For the record, my kids have made it clear that they want no part of this lack of purchasing. The Playstations and Abercrombie gift certificates are very much on the front of their minds and top of their lists.
Shonnie - 12/2/2005 11:29:47 AM
I'm glad to see so much interest in these ideas and knowing that many of you are finding other ways to 'give' this holiday season. We change the world by our actions and choices, so bravo!!

My question for all of us is this, however: Are YOU so different from the THEM you see as addicted to stuff?

For me, I know this. As my husband and I have simplified our holidays (and other typical gifting times), we are still challenged by our own accumulation desires. For instance, I know I don't need more shoes, yet when I see a lovely pair I might fold the catalog page, or put it on my wish list (like I do with books at amazon), or I tell someone else that they'd be a great gift if they need any ideas. So who is addicted here? The person I've told to go buy me the shoes or me?

I believe it's up to each of us to curb our own 'gimme gimme' cravings and consistently practice other ways to give and receive love and acknowledgement (Those are the emotions I think we're actually hoping to experience through getting a gift or giving one.) Thorough this new way of being, we can change the world. That's my challenge this Christmas, and I can use all the buddies I can get to face the challenge well. Want to play?
Shonnie - 12/2/2005 11:28:30 AM
I'm glad to see so much interest in these ideas and knowing that many of you are finding other ways to 'give' this holiday season. We change the world by our actions and choices, so bravo!!

My question for all of us is this, however: Are YOU so different from the THEM you see as addicted to stuff?

For me, I know this. As my husband and I have simplified our holidays (and other typical gifting times), we are still challenged by our own accumulation desires. For instance, I know I don't need more shoes, yet when I see a lovely pair I might fold the catalog page, or put it on my wish list (like I do with books at amazon), or I tell someone else that they'd be a great gift if they need any ideas. So who is addicted here? The person I've told to go buy me the shoes or me?

I believe it's up to each of us to curb our own 'gimme gimme' cravings and consistently practice other ways to give and receive love and acknowledgement (Those are the emotions I think we're actually hoping to experience through getting a gift or giving one.) Thorough this new way of being, we can change the world. That's my challenge this Christmas, and I can use all the buddies I can get to face the challenge well. Want to play?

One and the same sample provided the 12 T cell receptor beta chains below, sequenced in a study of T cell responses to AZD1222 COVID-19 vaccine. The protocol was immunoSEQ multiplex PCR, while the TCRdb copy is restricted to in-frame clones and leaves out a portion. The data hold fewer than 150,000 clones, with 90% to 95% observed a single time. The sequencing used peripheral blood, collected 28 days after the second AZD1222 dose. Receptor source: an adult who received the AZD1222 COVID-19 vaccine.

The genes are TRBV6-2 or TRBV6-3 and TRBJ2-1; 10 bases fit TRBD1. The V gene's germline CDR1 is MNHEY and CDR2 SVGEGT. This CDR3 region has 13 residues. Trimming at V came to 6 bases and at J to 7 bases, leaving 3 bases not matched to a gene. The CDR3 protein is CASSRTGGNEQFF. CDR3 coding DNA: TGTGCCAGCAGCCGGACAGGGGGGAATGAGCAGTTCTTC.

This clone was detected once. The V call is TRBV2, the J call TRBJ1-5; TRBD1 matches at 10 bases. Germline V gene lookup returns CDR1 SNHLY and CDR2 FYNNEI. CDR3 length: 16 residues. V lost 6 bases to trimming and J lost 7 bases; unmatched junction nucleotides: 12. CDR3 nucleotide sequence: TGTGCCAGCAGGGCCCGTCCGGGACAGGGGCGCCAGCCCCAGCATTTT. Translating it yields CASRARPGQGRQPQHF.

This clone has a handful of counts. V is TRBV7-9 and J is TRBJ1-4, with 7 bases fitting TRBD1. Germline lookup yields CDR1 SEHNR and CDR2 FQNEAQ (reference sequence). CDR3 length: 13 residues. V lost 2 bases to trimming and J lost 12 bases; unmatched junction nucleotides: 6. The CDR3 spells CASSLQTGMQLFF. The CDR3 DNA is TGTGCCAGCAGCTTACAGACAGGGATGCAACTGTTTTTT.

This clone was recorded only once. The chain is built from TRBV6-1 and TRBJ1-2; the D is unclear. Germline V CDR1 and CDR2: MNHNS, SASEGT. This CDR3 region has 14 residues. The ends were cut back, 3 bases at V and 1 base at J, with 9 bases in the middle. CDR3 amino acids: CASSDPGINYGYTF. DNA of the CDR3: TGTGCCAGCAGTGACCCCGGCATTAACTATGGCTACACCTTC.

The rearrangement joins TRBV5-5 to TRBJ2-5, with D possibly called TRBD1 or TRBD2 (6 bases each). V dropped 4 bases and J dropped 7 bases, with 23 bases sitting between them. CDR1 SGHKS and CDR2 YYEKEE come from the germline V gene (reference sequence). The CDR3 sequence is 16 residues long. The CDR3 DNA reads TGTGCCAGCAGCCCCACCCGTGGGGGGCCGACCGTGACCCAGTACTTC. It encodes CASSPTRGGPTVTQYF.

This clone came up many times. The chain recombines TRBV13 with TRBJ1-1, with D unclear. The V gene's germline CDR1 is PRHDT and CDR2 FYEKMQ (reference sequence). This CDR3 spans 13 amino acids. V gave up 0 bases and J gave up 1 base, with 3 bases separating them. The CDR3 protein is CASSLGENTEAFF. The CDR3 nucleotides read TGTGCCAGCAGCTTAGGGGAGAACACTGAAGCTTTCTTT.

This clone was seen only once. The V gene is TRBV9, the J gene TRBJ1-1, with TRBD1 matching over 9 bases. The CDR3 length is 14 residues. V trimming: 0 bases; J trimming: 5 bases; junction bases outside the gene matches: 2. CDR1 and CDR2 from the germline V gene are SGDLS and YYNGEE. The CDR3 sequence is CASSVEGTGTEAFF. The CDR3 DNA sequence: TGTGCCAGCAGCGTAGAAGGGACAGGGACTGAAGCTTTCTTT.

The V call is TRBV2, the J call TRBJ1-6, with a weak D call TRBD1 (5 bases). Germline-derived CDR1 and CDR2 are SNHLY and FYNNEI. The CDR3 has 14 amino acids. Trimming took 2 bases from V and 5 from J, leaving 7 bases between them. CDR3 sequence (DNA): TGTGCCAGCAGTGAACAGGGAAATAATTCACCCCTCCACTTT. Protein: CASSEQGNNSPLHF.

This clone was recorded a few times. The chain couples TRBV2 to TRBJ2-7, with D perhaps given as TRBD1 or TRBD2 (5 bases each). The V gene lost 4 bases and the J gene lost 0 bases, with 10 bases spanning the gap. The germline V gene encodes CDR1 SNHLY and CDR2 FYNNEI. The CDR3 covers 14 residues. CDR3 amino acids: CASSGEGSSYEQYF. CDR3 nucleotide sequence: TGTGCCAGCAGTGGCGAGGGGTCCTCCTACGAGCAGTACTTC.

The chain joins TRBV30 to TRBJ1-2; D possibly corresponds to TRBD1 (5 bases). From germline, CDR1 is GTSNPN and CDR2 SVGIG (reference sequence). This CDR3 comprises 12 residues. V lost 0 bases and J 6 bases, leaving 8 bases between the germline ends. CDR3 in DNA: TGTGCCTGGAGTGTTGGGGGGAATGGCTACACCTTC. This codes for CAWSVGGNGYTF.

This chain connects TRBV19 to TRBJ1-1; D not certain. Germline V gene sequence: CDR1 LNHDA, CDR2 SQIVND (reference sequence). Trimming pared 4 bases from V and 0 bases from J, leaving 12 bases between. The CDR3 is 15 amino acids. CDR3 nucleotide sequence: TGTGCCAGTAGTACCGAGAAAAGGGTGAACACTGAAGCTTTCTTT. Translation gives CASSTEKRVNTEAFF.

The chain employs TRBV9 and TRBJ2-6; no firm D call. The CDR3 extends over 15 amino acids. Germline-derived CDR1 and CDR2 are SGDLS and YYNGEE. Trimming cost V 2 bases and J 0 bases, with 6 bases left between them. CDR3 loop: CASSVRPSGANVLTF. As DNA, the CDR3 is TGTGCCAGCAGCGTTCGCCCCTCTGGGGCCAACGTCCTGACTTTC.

Janet Auty-Carlisle - 11/28/2005 5:11:50 PM
I know this is definitely not an American thing it is a north American thing. The same happens up my way too. Here's something I thought about a few years ago which still rings true today....Can you imagine if a bunch of people from outer space arrived here and witnessed the phenomenon of Christmas shopping? The acquistion of stuff to make us feel better? Would they stay? Would they zoom back to whence they had come and wonder what the hell was wrong with these people? And then, of course, we have all of the 'third world' countries producing this crap for us in their sweat shop surroundings, enslaved and beholden to a merciless employer. Give me a break. Here's what we do at Christmas in my house. I don't ask for anything and I really mean I don't need anything. I ask, if people want to spend money on me, to instead, donate to a charity of my choice, or theirs. My favourites are women and children shelters, sexual abuse programs, street kids and homeless shelters, and, of course Parkinson's because of my mis-diagnosis of it....(Thanks again for including that Kevin)
When I go off to my next world I want to be remembered for the things I did, not the stuff I had. The phrase, you can't take it with you, is still one of truth today. Here's a call to action all you Worthwhiler's....Order subscriptions to Worthwhile for all your friends and then, have them all donate to your favourite charity! I guarantee you it will make you feel better.....Living la vida fearless, Jan www.tobeyourbest.net
Grant Henninger - 11/28/2005 5:04:01 PM